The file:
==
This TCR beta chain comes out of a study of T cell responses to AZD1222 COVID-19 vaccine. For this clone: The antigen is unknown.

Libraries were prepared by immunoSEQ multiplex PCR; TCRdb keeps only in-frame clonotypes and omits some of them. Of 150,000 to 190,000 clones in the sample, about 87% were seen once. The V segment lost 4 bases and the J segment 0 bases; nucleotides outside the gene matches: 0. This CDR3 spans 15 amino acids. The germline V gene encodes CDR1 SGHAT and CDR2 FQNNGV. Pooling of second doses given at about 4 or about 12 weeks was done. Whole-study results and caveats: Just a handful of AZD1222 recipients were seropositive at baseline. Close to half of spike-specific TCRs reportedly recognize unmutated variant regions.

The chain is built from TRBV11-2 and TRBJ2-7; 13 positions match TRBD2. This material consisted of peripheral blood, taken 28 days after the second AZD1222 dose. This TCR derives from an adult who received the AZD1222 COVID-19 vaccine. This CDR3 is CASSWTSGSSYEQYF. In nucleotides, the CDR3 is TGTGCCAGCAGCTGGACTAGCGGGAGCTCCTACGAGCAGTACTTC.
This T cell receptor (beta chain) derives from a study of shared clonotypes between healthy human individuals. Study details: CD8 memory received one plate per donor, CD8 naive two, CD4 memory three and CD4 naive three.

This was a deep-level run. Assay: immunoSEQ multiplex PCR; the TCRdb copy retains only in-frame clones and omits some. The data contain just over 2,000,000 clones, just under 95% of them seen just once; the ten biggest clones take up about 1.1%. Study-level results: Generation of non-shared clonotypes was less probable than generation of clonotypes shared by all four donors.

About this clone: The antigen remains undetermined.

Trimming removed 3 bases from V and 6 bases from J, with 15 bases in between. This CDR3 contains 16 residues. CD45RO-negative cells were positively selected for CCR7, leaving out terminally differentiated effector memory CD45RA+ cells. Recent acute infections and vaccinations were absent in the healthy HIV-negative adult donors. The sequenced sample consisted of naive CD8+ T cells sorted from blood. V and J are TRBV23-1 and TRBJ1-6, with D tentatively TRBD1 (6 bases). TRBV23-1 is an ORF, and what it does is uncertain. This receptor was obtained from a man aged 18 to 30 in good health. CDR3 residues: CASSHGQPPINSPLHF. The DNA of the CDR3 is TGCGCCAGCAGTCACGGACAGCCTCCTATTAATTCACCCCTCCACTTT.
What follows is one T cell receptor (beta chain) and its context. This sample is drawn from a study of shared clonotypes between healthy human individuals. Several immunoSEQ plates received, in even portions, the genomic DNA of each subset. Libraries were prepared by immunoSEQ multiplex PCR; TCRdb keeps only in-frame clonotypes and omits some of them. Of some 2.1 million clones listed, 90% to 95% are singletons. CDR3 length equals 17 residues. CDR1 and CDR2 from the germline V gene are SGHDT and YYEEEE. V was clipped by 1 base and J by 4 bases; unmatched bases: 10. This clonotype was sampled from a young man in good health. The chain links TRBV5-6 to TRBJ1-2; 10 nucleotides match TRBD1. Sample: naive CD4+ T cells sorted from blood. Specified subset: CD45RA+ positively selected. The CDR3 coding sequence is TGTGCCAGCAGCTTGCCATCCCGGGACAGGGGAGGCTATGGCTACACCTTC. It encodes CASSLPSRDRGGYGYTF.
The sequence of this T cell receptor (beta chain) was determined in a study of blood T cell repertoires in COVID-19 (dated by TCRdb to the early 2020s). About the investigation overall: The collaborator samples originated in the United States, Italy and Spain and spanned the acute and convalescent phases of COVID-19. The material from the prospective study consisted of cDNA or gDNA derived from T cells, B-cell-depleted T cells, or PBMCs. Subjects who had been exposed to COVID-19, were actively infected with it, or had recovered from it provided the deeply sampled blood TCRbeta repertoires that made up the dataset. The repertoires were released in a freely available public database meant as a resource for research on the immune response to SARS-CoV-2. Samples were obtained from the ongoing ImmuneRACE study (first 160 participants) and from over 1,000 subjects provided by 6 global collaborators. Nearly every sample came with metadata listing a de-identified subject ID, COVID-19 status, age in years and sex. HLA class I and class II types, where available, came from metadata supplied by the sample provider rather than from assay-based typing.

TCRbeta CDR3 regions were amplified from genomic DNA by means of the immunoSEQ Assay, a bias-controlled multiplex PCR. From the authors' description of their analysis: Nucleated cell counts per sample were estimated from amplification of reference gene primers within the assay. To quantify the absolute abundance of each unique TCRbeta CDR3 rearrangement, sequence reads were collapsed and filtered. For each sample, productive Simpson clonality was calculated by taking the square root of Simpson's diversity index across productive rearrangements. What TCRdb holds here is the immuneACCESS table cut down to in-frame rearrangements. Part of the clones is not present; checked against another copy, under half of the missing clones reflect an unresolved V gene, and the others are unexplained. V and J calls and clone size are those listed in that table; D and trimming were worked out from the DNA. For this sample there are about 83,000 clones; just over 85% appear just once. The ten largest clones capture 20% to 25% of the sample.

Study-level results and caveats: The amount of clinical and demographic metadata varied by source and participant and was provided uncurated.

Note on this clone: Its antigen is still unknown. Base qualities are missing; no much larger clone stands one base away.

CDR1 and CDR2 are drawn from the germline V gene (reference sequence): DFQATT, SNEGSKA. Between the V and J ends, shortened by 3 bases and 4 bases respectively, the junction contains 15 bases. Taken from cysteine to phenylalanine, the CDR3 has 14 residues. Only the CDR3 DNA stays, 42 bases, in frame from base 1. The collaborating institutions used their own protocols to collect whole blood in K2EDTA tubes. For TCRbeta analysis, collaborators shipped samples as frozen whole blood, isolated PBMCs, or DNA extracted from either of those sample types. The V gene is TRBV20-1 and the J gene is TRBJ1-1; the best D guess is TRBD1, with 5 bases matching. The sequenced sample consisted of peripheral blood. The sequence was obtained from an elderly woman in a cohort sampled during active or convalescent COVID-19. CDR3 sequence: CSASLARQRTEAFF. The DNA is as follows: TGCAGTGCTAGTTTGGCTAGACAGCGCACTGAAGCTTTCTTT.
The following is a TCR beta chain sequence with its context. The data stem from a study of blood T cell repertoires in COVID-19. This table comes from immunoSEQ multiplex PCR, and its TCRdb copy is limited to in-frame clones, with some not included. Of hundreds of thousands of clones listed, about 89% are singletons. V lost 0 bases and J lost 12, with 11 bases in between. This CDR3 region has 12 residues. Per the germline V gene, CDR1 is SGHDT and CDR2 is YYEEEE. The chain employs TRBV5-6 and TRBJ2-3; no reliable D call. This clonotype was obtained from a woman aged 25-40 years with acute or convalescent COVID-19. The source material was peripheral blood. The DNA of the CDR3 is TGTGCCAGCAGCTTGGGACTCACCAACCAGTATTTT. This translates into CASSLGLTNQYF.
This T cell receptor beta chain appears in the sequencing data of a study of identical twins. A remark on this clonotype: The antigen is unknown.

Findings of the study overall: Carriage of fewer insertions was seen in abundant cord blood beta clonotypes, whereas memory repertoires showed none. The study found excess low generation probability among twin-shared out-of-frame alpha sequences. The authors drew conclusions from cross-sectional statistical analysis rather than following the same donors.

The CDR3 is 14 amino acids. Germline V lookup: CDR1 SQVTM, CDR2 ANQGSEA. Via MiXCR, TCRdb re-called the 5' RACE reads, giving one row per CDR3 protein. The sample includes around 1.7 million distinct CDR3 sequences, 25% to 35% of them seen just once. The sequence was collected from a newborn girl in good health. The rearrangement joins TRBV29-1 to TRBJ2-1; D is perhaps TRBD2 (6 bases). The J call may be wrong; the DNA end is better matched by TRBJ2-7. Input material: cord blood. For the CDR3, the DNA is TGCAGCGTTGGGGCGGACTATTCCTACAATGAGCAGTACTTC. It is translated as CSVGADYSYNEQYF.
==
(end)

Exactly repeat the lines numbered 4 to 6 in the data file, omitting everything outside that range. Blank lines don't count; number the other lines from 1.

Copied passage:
This T cell receptor (beta chain) derives from a study of shared clonotypes between healthy human individuals. Study details: CD8 memory received one plate per donor, CD8 naive two, CD4 memory three and CD4 naive three.

This was a deep-level run. Assay: immunoSEQ multiplex PCR; the TCRdb copy retains only in-frame clones and omits some. The data contain just over 2,000,000 clones, just under 95% of them seen just once; the ten biggest clones take up about 1.1%. Study-level results: Generation of non-shared clonotypes was less probable than generation of clonotypes shared by all four donors.

About this clone: The antigen remains undetermined.